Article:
25164320010_8bc6c7e558_z

We all know a hit song when we hear one. But just what goes into making one – well, that gets a little more complicated. At a recent Berkeley Connect in Music small-group discussion, graduate mentor Jamie Apgar asked students what they thought were characteristics of a hit song.

“A hit song is easy to connect with and relatable,” offered one student. Another spoke about the importance of the song being catchy, in both its beat and lyrics. Repetitiveness is also key to a song’s hit potential. Apgar agreed, saying, “It has a visceral effect, and it gets into our bodies and makes us want to move.”

One student noted that electronic synths are very popular right now, and that the type of instrumentation used in hit songs is very era-specific. There was the guitar-centered classic rock of the 1980s, for example, as well as the disco synths of the 1970s.

Students also discussed how pop songs tend to have a very specific structure – the basic verse/chorus/bridge format. Almost all hit songs adhere to this structure, because it makes them easier to memorize.

“What’s the goal of the hit song?” Apgar asked the class. Some students thought a lot of pop songs were built to showcase the voice of the singer. This led to a discussion of the gender politics of female versus male singers: some thought that there were higher expectations in the music industry that women be good singers. “I feel like women are expected to be good singers, and men are expected to be good musicians,” posited one student.

On that note of strong female vocalists, the group took a moment to listen to Adele’s show-stopping hit “Hello.” Perhaps unsurprisingly, students found a lot of the criteria for hit songs they had brainstormed were featured in this song.

“I feel like all the criteria don’t even need to be satisfied because her vocal ability is so dominant,” proclaimed one student. While this may be true, the song does feature repetition, catchiness, and an iconic hook – that is, “that little snippet that makes you stop and listen,” Apgar explained.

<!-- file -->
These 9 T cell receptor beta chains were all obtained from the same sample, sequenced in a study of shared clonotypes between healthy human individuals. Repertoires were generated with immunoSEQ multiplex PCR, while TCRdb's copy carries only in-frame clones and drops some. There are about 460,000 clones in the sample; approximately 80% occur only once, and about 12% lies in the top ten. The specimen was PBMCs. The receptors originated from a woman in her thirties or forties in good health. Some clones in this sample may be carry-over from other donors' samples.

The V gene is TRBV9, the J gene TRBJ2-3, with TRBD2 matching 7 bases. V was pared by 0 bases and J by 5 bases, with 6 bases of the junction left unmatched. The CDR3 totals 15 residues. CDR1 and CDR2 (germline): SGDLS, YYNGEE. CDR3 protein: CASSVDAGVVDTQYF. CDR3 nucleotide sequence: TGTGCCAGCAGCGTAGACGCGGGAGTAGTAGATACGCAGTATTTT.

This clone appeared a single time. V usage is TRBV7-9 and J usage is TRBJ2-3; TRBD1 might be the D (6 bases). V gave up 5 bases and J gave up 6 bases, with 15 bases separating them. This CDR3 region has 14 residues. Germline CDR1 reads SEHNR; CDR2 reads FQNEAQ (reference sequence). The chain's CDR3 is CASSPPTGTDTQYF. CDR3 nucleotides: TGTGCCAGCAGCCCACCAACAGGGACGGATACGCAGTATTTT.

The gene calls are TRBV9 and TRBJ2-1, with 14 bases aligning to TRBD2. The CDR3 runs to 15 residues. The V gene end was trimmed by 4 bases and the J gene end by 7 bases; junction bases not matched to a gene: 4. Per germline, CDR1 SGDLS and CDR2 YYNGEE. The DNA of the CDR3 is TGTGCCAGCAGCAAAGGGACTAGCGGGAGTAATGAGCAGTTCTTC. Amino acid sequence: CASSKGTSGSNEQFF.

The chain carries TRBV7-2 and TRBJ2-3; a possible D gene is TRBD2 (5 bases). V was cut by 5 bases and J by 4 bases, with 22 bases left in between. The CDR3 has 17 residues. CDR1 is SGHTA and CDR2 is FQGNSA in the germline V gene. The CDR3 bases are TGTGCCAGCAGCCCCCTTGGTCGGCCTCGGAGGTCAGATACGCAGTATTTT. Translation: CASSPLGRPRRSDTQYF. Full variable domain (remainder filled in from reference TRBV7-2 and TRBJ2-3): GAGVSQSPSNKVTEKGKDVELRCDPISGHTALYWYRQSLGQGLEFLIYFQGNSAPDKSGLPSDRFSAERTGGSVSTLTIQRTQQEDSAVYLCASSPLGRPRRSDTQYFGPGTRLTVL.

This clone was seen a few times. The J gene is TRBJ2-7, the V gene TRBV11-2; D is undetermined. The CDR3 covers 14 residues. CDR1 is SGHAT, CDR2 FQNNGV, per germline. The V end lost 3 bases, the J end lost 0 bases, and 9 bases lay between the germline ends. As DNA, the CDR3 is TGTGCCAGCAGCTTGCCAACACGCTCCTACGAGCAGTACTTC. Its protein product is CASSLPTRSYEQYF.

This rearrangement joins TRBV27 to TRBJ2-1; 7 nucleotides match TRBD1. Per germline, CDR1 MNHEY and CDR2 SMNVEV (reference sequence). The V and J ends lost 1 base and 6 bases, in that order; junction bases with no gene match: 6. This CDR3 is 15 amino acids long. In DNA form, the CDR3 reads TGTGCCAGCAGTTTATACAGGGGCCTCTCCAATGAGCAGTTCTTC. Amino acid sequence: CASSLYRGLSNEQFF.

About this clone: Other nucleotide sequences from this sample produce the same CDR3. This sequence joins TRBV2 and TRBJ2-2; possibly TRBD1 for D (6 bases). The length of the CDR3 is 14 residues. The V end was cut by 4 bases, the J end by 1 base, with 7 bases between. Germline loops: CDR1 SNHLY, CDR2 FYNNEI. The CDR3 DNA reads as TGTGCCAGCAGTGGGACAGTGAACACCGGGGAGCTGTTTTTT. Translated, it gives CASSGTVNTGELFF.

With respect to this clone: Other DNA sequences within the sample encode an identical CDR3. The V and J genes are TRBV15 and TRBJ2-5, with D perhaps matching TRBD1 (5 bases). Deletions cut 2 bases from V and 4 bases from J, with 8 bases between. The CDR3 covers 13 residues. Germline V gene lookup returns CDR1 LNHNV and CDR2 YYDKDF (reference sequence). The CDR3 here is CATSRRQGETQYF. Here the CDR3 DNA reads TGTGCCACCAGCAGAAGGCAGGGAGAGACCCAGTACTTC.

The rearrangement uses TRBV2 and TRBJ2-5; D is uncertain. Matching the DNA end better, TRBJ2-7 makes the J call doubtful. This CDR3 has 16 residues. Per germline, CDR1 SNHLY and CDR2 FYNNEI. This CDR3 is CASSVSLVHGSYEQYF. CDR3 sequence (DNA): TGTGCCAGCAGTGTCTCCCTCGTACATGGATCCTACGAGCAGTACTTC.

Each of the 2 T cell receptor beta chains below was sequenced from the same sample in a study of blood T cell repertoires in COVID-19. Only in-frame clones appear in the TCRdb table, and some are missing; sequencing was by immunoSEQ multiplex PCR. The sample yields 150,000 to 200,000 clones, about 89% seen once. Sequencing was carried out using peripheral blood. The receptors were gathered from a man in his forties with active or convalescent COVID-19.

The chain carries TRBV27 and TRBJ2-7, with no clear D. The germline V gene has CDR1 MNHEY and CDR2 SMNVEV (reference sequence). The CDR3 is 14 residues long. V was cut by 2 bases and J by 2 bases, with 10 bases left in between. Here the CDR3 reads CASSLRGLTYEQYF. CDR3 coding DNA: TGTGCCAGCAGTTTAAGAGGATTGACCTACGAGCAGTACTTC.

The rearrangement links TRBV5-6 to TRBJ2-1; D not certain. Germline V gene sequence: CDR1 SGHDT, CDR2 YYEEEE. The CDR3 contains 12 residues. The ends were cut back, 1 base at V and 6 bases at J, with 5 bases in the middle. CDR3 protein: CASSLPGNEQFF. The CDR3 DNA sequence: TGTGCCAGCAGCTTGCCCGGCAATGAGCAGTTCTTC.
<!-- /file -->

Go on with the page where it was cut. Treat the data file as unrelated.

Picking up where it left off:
Subsequently, the class was able to create a makeshift definition of a hit song – a song with commercial success that you hear everywhere, from the radio to blasting out of your neighbor’s bedroom window. However, commercial success doesn’t necessarily translate to good music. “Pop songs are fairly pleasant musically, but how musically complete they are is up to your opinion,” argued one student. Other students agreed – a lot of the success of hit songs is attributed to hype and slick production.

Hit songs are also targeted towards a very general audience. This is the reality of the music industry – that hit songs must be characterized by marketability. While this can be upsetting to some music lovers, others realize it’s just a fact of life. “If you don’t buy into the economic side of music, you won’t sell anything,” explained one student.

Despite the ubiquity and produced-for-mass-appeal feel of hit songs, students weren’t denying their love for hit songs. And even if one hates a hit song, there’s still a great joy to be found in sharing its terribleness with others. After all, said one student, “Pop music is a community-building experience.”  Proving this point, everyone in the group had an opinion to share about hit songs, no matter what kind of music they usually listen to, play, or create themselves.

Posted by Madeline Wells, Berkeley Connect Communications Assistant